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Bangalore: An Indian Love Affair - March 2008

 (The following is an extract from: The Reluctant Traveller, Journal of a fishing widow by Sandra Armishaw (2008).

Armed with a notebook, pen and digital recorder, my husband Keith and I joined a group of six like-minded individuals at Heathrow airport, and as we boarded our British airways flight to Bangalore, we left behind a cold grey February in England. We were on the first leg of our trip to Bush Betta Camp, Mekhedaatu-Sangam, Cauvery Sanctuary, in Karnataka, Southern India, to fish for the magnificent Mahseer.

A trusted friend had organised the trip, and I had no expectations, but as we left the relatively cool confines of Bangalore airport, the heat (an energy-sapping 40 degrees C.) and noise hit me full in the face. From that moment, I was awash with the sights and sounds of a rapidly-developing city, and I fell head over heels in love.

Bangalore is the capital of the Indian state of Karnataka, and its third most-populous city. The mud fort founded in 900 CE by Kempa Gowda the First has grown dramatically in size and sophistication. It's still developing. Known as 'Silicon Valley' for its software companies, it is also home to engineering, manufacturing, aerospace, telecoms, and defence establishments. It is a city of enterprise, which also boasts the second-highest literacy rate of the nation. All of this makes Bangalore seem like a commerical hub, which it is, but it also has the reputation for being 'the garden city of India,' because of its parks and lush greenery. A visit to Lal Bagh Glass House (modelled on London's Crystal Palace) and its 240 acre gardens, is a delight to the senses. Commissioned in 1760 by Hyder Ali, it houses an impressive array of rare plants, and some trees are over 100 years old. This oasis in the midst of the hustle and bustle of city life is also a venue for the arts. On the second and fourth weekend of every month, the Government of Karnataka organises 'Janapada Jaatre,' a celebration of traditional dance, folk-lore, and music for anyone who wants a real taste of India.

And talking of taste, food is multi-cultural, from traditional Udupi vegetarian cuisine, through to Chinese and Western food - this amazing city has it all; but it's that tangible heart-stopping vibrancy of city life which almost overwhelms the novice traveller, and makes Bangalore such a fascinating destination.

There is so much to explore, and learn about a city where new building developments are a testament to the still-growing economy, but one with its origins deeply-rooted in ancient culture.

It's a city on the move, and speaking of which, visitors can travel around by hire car, buses, or trains, but the most easily recognisable mode of transport is the extensive fleet of 'autos' - the iconic three-wheeled, black and yellow motorised rickshaws which hurtle around the busy roads. Metred, and accommodating up to three passengers, it's not an experience for the faint-hearted, as there appear to be no laws when driving in this part of India. Drive towards each other at speed, sound your horn, and then swerve! That appears to be the rule of thumb, and yet, not once did I witness an accident.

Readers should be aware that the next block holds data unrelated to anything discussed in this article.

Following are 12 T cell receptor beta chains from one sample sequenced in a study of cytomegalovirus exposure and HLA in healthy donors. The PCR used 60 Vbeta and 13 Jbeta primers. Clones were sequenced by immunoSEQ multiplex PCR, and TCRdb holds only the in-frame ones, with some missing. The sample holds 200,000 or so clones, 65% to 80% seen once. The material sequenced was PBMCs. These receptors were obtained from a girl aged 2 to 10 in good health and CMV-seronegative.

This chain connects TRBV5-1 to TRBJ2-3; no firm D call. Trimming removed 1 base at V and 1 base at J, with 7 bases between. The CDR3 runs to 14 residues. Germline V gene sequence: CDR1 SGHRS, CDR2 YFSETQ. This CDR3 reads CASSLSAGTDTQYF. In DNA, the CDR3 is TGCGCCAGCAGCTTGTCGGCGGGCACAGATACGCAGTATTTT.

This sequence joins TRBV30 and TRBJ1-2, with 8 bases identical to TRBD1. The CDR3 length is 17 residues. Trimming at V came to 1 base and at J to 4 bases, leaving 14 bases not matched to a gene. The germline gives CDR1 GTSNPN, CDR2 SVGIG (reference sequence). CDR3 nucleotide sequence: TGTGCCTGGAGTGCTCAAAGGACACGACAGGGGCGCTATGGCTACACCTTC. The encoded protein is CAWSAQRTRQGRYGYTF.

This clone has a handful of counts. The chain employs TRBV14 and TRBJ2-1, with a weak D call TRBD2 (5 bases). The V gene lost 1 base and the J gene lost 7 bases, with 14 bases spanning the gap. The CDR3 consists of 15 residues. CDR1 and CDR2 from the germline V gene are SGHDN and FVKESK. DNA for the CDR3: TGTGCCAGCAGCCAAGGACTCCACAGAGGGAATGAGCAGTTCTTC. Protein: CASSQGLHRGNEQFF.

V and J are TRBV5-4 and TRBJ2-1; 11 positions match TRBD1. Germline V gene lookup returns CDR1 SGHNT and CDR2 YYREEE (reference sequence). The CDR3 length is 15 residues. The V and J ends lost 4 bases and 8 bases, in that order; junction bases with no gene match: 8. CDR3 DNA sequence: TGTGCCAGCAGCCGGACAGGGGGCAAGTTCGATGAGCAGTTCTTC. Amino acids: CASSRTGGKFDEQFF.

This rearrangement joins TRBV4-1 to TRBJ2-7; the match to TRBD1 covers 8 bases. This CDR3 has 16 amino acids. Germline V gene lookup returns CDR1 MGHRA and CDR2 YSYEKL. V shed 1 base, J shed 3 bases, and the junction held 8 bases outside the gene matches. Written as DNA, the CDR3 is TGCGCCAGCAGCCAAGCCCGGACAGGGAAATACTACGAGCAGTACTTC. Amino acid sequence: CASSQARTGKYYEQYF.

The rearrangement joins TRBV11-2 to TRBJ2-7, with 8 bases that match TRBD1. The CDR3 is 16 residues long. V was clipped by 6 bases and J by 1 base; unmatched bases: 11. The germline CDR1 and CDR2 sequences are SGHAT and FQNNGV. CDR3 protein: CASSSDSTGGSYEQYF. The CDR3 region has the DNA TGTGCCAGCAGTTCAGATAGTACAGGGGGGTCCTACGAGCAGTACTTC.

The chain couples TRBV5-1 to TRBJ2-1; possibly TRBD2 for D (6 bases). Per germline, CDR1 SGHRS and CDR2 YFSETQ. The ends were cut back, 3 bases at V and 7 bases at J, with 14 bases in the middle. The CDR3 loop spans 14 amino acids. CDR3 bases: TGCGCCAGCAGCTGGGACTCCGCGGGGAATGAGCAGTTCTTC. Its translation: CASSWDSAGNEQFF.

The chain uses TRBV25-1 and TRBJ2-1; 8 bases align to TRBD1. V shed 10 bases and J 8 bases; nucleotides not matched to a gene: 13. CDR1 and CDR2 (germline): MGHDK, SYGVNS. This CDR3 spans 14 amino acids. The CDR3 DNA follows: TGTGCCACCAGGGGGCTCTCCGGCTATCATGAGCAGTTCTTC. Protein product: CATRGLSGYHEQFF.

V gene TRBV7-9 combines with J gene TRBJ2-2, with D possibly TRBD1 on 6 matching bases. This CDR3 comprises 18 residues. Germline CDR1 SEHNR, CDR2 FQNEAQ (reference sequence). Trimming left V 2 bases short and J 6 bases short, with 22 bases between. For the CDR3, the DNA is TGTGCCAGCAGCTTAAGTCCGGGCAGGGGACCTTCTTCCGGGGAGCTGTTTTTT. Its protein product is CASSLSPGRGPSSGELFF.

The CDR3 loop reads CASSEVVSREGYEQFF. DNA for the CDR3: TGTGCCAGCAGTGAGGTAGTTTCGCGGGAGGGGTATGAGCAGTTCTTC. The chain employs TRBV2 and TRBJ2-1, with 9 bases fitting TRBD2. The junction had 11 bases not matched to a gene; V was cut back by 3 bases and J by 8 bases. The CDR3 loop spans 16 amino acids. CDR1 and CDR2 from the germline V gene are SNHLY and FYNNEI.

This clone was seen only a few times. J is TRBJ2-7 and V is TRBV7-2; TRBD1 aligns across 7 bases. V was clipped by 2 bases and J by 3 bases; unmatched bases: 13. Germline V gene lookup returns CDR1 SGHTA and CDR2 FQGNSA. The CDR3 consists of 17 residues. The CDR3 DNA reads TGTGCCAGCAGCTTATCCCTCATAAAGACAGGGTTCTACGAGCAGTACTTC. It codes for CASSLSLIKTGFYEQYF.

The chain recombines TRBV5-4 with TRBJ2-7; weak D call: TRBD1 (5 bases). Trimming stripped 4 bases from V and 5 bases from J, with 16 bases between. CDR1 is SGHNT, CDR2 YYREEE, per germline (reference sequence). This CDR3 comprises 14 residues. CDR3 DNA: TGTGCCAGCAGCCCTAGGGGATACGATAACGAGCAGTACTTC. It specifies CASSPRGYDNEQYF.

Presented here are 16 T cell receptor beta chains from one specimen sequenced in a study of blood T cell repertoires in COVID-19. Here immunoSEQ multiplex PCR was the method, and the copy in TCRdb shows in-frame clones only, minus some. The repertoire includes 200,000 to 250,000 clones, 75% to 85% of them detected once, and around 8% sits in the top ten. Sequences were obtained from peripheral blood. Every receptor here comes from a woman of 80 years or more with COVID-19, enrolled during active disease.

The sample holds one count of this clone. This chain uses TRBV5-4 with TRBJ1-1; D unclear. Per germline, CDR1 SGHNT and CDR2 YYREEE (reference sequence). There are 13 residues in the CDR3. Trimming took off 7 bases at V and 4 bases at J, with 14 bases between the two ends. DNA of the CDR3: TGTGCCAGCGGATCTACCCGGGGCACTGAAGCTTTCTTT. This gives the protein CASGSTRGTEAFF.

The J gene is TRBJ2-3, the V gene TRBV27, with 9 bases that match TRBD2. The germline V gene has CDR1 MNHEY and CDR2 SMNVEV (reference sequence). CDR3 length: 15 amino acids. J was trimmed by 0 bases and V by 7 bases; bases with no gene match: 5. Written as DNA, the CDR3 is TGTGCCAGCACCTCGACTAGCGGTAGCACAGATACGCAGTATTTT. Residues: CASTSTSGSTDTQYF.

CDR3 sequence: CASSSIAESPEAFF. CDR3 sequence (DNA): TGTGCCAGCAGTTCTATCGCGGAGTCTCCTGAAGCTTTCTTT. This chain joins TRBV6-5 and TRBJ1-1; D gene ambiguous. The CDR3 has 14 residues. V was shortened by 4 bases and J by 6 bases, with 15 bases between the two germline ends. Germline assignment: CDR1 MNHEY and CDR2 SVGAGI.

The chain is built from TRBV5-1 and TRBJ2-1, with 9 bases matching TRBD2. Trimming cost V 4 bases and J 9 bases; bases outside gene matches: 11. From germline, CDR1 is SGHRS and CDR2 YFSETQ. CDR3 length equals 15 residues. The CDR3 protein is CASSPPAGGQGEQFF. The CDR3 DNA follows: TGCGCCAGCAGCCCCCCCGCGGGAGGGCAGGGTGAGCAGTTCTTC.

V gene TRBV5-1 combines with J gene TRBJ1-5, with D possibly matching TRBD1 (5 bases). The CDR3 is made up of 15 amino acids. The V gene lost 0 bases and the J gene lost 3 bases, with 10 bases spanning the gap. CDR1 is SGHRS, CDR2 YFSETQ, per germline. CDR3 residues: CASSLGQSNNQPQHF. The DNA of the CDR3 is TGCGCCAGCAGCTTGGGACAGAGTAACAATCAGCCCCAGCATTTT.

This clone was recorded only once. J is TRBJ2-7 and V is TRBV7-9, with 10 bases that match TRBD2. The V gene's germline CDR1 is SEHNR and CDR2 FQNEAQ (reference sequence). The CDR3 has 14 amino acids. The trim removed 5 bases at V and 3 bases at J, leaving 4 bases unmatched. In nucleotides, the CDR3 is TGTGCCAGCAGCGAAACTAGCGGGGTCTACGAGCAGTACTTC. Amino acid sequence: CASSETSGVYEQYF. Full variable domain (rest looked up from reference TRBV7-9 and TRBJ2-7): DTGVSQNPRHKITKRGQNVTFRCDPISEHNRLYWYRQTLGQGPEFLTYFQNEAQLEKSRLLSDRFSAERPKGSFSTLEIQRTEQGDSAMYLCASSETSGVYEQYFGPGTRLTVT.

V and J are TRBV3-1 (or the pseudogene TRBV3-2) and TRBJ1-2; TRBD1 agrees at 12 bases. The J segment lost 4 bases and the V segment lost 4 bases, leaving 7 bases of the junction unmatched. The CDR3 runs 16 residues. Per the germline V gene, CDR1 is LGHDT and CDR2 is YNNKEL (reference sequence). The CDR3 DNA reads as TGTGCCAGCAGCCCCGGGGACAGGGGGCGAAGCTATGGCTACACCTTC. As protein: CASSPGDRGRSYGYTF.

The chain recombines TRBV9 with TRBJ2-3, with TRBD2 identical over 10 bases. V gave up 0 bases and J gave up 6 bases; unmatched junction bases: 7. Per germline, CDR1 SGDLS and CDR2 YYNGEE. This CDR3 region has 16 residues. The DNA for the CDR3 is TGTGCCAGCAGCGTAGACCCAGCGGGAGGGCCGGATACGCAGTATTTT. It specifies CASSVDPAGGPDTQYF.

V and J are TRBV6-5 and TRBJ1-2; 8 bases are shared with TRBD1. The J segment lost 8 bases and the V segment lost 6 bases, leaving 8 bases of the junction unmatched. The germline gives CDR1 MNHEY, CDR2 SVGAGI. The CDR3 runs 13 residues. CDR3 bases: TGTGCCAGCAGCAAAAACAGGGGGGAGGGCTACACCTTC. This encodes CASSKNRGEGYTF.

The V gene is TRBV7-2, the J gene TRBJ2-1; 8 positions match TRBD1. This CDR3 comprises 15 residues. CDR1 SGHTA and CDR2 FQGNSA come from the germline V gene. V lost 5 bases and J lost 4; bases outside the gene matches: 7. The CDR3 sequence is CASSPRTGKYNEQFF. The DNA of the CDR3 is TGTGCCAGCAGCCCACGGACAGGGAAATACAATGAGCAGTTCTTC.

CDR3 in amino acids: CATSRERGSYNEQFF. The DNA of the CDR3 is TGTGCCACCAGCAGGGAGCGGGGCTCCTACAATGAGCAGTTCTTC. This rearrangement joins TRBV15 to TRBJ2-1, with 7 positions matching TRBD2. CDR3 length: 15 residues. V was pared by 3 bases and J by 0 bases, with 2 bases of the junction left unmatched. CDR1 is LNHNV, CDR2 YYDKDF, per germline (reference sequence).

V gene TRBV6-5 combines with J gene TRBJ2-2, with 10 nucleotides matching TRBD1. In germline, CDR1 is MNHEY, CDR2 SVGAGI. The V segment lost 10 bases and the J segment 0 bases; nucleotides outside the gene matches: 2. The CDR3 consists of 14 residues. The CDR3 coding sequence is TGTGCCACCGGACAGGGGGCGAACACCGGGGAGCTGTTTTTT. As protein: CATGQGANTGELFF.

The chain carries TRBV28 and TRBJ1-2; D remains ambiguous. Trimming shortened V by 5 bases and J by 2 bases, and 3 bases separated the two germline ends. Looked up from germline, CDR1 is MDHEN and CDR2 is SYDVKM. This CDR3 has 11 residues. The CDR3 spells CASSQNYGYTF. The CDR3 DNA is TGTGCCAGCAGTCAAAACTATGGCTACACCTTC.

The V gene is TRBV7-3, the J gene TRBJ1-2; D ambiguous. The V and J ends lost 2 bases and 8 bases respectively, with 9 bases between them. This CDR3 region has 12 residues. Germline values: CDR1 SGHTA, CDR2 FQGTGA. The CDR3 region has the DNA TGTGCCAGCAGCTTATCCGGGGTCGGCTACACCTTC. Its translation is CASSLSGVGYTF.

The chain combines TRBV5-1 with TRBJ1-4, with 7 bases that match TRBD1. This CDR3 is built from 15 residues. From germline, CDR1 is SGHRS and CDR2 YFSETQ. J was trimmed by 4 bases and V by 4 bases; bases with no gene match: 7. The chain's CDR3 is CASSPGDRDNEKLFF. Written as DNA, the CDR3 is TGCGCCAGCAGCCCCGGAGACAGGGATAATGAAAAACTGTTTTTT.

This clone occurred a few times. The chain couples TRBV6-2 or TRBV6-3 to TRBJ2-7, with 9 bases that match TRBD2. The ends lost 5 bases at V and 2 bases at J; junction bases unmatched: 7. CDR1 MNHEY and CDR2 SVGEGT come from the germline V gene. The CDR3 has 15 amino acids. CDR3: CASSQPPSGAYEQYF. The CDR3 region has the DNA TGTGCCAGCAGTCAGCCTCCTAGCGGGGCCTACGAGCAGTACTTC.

Bangalore is a city where sacred cows wander lethargically, with no apparent sense of direction; and women in vividly-coloured saris sweep the pavements, whilst turning a blind eye to the litter from which the cows feed, and the poorest people scavenge. Sadly the Indian Government has not yet got to grips with the disposal of rubbish which blights the roads from the city, but one's attention is quickly distracted by the other sights and sounds which greet the inquisitive traveller.

Bustling market stalls line the roads, with row upon row of locally-grown vegetables, all neatly arranged with great pride by the smiling vendors. I just wanted to stroll amongst the people, talk to them, taste their produce, and drink in the sights and sounds of everyday life.

Sharply contrasting with the heat and frantic activity of people whose lives depend on making a living, is the rich coolness of the marble-pillared Hotels. They, in turn, highlight the modest simplicity of the homes and businesses of local people; but most noticeable, was the number of smiling faces I saw wherever I went; it was a joy. My transient visit to the city was breathtakingly-memorable, and whilst my final destination was 140 kms. south in the wilds of the Mekhedaatu hills, my love affair with India began in Bangalore, and I can't wait to return to India, and once more, lose myself in its heady embrace.

Sandra Armishaw

May, 2008

(Photographs courtesy of Reg Talbot & Sandra Armishaw)

Since visiting India, four members of our group have established a charitable trust whose aim it is to provide a cohesive base for information and to promote the conservation of the species in its natural habitat. For further information, visit